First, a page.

The 2016 Volvo XC90 is Semi-Autonomous; Which is Semi-Creepy

Terminator? Skynet? I, Robot? Any of that ringing a bell?

Apparently not, because the 2016 Volvo XC90 for sale is considered to be a semi-autonomous vehicle — a vehicle that can partially drive itself. Thanks to companies like Volvo, this means the machine takeover is closer than we think, and we need to begin stockpiling supplies immediately…

I’m the only one who finds this creepy, aren’t I? Fine. Instead of going into a doomsday rant about how sketchy it is that the cars will soon be in control of us on the road, I suppose I can write a thoughtful and informative post about the semi-autonomous technology on the XC90.

But before we jump into taking a look at the XC90’s technology, it’s important to first go more in-depth with semi-autonomous vehicles, and understand the difference between those and fully self-driving vehicles. Thankfully, completely autonomous vehicles aren’t available for sale yet. So, we are still safe for a few more years…

Volvo’s Goal is the Root of All Evil (Not Really)

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What’s spurred Volvo’s desire for semi-autonomous vehicles?

Well, for a brand dedicated to safety, semi-autonomous vehicles represent one step closer to completely eliminating the dangers of driving in a Volvo. Period. More specifically, Volvo is approaching its goal that no one will get seriously injured or die if a collision occurs while inside a Volvo vehicle. That’s a pretty serious accomplishment, especially since the automaker has self-imposed a 2020 deadline, and what’s the quickest way to prevent someone from seriously injuring oneself or dying in a collision? Completing eliminating the possibility of human error.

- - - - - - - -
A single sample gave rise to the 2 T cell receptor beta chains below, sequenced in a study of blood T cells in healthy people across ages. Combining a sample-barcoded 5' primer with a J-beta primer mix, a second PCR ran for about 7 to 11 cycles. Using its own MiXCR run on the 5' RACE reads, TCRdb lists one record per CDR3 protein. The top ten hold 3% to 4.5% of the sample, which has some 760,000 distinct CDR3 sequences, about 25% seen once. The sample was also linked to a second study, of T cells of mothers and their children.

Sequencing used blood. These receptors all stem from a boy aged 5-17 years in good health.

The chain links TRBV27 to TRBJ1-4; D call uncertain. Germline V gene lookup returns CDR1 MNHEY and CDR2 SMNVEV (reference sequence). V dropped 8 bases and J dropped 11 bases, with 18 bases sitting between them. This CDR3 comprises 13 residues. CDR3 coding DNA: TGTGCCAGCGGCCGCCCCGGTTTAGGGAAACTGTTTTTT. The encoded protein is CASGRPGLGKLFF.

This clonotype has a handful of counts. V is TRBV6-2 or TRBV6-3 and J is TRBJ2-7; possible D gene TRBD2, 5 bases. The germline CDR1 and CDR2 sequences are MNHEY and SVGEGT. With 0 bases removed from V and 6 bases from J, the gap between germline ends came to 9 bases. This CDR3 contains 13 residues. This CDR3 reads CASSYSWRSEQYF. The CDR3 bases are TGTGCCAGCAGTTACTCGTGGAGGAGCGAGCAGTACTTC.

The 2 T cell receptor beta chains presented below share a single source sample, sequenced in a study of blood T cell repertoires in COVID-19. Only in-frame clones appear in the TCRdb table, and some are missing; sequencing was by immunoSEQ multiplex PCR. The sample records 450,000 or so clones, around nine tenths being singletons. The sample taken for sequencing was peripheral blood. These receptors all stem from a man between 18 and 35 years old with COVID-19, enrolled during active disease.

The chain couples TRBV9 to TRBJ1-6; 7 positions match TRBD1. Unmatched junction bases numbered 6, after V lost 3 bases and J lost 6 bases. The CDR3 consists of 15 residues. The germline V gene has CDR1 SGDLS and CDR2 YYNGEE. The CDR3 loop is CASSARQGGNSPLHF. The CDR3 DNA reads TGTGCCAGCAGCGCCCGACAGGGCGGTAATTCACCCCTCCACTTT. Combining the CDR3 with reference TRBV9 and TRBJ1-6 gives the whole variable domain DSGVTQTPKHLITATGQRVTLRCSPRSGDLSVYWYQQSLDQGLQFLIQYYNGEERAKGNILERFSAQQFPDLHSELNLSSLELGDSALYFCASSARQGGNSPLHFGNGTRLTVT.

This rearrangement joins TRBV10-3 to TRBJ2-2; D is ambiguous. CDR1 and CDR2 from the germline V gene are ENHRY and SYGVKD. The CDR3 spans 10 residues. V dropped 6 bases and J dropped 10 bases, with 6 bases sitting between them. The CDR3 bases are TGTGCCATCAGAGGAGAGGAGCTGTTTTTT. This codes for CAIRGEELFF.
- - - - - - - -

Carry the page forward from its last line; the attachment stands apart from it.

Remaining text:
How does Volvo do that? By giving all the power to the machine, of course. Enter the semi-autonomous and semi-creepy technology of 2016 found on vehicles like the Volvo XC90, which is the starting point for the end of humanity.

A More In-Depth Look at Semi-Autonomous and Autonomous Vehicles

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According to Volvo, fully autonomous driving has the power to change the world as we know it forever. An autonomous car is one that is self-driving. It’s able to accelerate, brake, and steer itself. The capability for cars to be entirely self-driving is something that has been dreamed of and even feared by many for years – but had yet to become a reality. Now, with technology found in 2016, that utopian and futuristic vision that will free people from the boring aspects of driving is a reality. Thankfully, the automakers that have the capability to do this know that it wouldn’t be wise to begin releasing fully-autonomous vehicles to the public without first seeing how semi-self driving vehicles would do first.

This is where the difference lies between semi-autonomous and autonomous vehicles. Think of the semi-autonomous vehicle as a taste, tease, or omen of what is yet to come. It’s there to bring us earthlings slowly up to speed with the alien-like technology that is now at our fingertips, and the difference between semi-autonomous vehicles and autonomous vehicles is actually quite staggering.

Autonomous